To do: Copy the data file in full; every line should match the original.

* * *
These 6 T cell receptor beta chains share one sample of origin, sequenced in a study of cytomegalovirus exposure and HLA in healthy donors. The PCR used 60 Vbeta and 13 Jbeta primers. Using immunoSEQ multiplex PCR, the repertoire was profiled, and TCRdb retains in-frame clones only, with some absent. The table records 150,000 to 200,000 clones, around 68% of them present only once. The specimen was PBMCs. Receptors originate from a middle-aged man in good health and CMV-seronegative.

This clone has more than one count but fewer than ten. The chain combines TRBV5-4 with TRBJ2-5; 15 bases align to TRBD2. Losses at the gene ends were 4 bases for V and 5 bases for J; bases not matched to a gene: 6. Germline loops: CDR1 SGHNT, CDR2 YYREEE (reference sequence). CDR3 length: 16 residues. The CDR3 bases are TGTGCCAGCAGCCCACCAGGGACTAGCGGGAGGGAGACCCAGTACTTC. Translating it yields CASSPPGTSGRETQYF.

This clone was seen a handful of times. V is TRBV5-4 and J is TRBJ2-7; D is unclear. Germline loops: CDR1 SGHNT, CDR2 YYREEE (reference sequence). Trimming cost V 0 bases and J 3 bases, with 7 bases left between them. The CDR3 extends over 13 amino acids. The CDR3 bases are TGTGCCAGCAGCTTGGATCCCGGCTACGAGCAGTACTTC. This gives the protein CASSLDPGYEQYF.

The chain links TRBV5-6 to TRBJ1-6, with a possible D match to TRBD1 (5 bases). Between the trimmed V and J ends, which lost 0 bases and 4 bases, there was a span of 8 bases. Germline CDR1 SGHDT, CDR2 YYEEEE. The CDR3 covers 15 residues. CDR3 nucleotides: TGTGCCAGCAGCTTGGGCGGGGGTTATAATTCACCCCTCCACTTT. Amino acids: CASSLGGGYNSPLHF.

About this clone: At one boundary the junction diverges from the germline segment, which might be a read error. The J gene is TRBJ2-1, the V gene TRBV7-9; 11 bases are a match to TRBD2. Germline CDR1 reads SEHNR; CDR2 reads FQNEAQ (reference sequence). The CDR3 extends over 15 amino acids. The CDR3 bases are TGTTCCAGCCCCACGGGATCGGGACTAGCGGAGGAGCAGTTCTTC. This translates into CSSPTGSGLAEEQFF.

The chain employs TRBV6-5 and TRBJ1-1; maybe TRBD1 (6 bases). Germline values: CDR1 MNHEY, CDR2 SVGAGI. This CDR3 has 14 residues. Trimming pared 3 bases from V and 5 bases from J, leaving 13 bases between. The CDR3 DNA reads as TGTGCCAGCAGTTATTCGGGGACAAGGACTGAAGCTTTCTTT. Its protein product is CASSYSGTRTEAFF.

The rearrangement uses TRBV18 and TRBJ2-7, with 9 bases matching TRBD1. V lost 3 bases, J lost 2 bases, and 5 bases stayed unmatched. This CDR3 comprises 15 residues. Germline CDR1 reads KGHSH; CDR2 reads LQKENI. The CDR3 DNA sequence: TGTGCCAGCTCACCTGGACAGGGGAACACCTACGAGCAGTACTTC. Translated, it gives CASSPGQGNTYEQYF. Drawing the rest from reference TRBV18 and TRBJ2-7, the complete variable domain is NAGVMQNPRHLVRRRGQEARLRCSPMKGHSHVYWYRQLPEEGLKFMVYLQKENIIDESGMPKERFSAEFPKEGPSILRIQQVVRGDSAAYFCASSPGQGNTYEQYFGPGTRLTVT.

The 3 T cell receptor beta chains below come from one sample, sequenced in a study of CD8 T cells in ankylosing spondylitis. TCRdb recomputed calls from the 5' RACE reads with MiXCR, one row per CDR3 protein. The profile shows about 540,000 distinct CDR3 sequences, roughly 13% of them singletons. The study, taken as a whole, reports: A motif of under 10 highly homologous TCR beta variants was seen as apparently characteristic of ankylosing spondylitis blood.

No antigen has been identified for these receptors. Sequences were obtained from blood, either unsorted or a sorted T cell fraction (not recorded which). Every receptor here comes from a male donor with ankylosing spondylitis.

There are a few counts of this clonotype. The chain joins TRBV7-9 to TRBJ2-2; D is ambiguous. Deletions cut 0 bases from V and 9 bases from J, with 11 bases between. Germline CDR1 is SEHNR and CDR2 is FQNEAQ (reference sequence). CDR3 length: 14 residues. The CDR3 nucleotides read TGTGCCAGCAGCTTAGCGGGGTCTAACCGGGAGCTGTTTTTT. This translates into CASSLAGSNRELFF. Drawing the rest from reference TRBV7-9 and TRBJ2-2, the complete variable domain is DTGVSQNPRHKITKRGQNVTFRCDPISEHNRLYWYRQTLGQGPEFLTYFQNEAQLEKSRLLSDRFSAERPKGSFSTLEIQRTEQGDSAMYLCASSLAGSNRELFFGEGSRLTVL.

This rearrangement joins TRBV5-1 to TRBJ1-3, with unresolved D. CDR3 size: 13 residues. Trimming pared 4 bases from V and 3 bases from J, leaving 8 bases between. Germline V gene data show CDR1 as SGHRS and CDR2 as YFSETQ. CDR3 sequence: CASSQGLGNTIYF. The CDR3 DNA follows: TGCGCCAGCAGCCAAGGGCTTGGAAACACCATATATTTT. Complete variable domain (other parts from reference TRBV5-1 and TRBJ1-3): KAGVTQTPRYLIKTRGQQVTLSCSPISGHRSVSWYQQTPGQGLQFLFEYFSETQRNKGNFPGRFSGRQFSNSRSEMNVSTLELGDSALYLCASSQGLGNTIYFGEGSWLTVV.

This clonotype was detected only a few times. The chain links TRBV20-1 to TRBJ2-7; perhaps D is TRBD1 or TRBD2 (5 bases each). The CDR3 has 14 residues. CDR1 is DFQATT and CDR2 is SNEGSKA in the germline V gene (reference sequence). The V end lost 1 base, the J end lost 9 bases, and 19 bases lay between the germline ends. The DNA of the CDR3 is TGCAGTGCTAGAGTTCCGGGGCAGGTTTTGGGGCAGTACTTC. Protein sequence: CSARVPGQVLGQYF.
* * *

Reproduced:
These 6 T cell receptor beta chains share one sample of origin, sequenced in a study of cytomegalovirus exposure and HLA in healthy donors. The PCR used 60 Vbeta and 13 Jbeta primers. Using immunoSEQ multiplex PCR, the repertoire was profiled, and TCRdb retains in-frame clones only, with some absent. The table records 150,000 to 200,000 clones, around 68% of them present only once. The specimen was PBMCs. Receptors originate from a middle-aged man in good health and CMV-seronegative.

This clone has more than one count but fewer than ten. The chain combines TRBV5-4 with TRBJ2-5; 15 bases align to TRBD2. Losses at the gene ends were 4 bases for V and 5 bases for J; bases not matched to a gene: 6. Germline loops: CDR1 SGHNT, CDR2 YYREEE (reference sequence). CDR3 length: 16 residues. The CDR3 bases are TGTGCCAGCAGCCCACCAGGGACTAGCGGGAGGGAGACCCAGTACTTC. Translating it yields CASSPPGTSGRETQYF.

This clone was seen a handful of times. V is TRBV5-4 and J is TRBJ2-7; D is unclear. Germline loops: CDR1 SGHNT, CDR2 YYREEE (reference sequence). Trimming cost V 0 bases and J 3 bases, with 7 bases left between them. The CDR3 extends over 13 amino acids. The CDR3 bases are TGTGCCAGCAGCTTGGATCCCGGCTACGAGCAGTACTTC. This gives the protein CASSLDPGYEQYF.

The chain links TRBV5-6 to TRBJ1-6, with a possible D match to TRBD1 (5 bases). Between the trimmed V and J ends, which lost 0 bases and 4 bases, there was a span of 8 bases. Germline CDR1 SGHDT, CDR2 YYEEEE. The CDR3 covers 15 residues. CDR3 nucleotides: TGTGCCAGCAGCTTGGGCGGGGGTTATAATTCACCCCTCCACTTT. Amino acids: CASSLGGGYNSPLHF.

About this clone: At one boundary the junction diverges from the germline segment, which might be a read error. The J gene is TRBJ2-1, the V gene TRBV7-9; 11 bases are a match to TRBD2. Germline CDR1 reads SEHNR; CDR2 reads FQNEAQ (reference sequence). The CDR3 extends over 15 amino acids. The CDR3 bases are TGTTCCAGCCCCACGGGATCGGGACTAGCGGAGGAGCAGTTCTTC. This translates into CSSPTGSGLAEEQFF.

The chain employs TRBV6-5 and TRBJ1-1; maybe TRBD1 (6 bases). Germline values: CDR1 MNHEY, CDR2 SVGAGI. This CDR3 has 14 residues. Trimming pared 3 bases from V and 5 bases from J, leaving 13 bases between. The CDR3 DNA reads as TGTGCCAGCAGTTATTCGGGGACAAGGACTGAAGCTTTCTTT. Its protein product is CASSYSGTRTEAFF.

The rearrangement uses TRBV18 and TRBJ2-7, with 9 bases matching TRBD1. V lost 3 bases, J lost 2 bases, and 5 bases stayed unmatched. This CDR3 comprises 15 residues. Germline CDR1 reads KGHSH; CDR2 reads LQKENI. The CDR3 DNA sequence: TGTGCCAGCTCACCTGGACAGGGGAACACCTACGAGCAGTACTTC. Translated, it gives CASSPGQGNTYEQYF. Drawing the rest from reference TRBV18 and TRBJ2-7, the complete variable domain is NAGVMQNPRHLVRRRGQEARLRCSPMKGHSHVYWYRQLPEEGLKFMVYLQKENIIDESGMPKERFSAEFPKEGPSILRIQQVVRGDSAAYFCASSPGQGNTYEQYFGPGTRLTVT.

The 3 T cell receptor beta chains below come from one sample, sequenced in a study of CD8 T cells in ankylosing spondylitis. TCRdb recomputed calls from the 5' RACE reads with MiXCR, one row per CDR3 protein. The profile shows about 540,000 distinct CDR3 sequences, roughly 13% of them singletons. The study, taken as a whole, reports: A motif of under 10 highly homologous TCR beta variants was seen as apparently characteristic of ankylosing spondylitis blood.

No antigen has been identified for these receptors. Sequences were obtained from blood, either unsorted or a sorted T cell fraction (not recorded which). Every receptor here comes from a male donor with ankylosing spondylitis.

There are a few counts of this clonotype. The chain joins TRBV7-9 to TRBJ2-2; D is ambiguous. Deletions cut 0 bases from V and 9 bases from J, with 11 bases between. Germline CDR1 is SEHNR and CDR2 is FQNEAQ (reference sequence). CDR3 length: 14 residues. The CDR3 nucleotides read TGTGCCAGCAGCTTAGCGGGGTCTAACCGGGAGCTGTTTTTT. This translates into CASSLAGSNRELFF. Drawing the rest from reference TRBV7-9 and TRBJ2-2, the complete variable domain is DTGVSQNPRHKITKRGQNVTFRCDPISEHNRLYWYRQTLGQGPEFLTYFQNEAQLEKSRLLSDRFSAERPKGSFSTLEIQRTEQGDSAMYLCASSLAGSNRELFFGEGSRLTVL.

This rearrangement joins TRBV5-1 to TRBJ1-3, with unresolved D. CDR3 size: 13 residues. Trimming pared 4 bases from V and 3 bases from J, leaving 8 bases between. Germline V gene data show CDR1 as SGHRS and CDR2 as YFSETQ. CDR3 sequence: CASSQGLGNTIYF. The CDR3 DNA follows: TGCGCCAGCAGCCAAGGGCTTGGAAACACCATATATTTT. Complete variable domain (other parts from reference TRBV5-1 and TRBJ1-3): KAGVTQTPRYLIKTRGQQVTLSCSPISGHRSVSWYQQTPGQGLQFLFEYFSETQRNKGNFPGRFSGRQFSNSRSEMNVSTLELGDSALYLCASSQGLGNTIYFGEGSWLTVV.

This clonotype was detected only a few times. The chain links TRBV20-1 to TRBJ2-7; perhaps D is TRBD1 or TRBD2 (5 bases each). The CDR3 has 14 residues. CDR1 is DFQATT and CDR2 is SNEGSKA in the germline V gene (reference sequence). The V end lost 1 base, the J end lost 9 bases, and 19 bases lay between the germline ends. The DNA of the CDR3 is TGCAGTGCTAGAGTTCCGGGGCAGGTTTTGGGGCAGTACTTC. Protein sequence: CSARVPGQVLGQYF.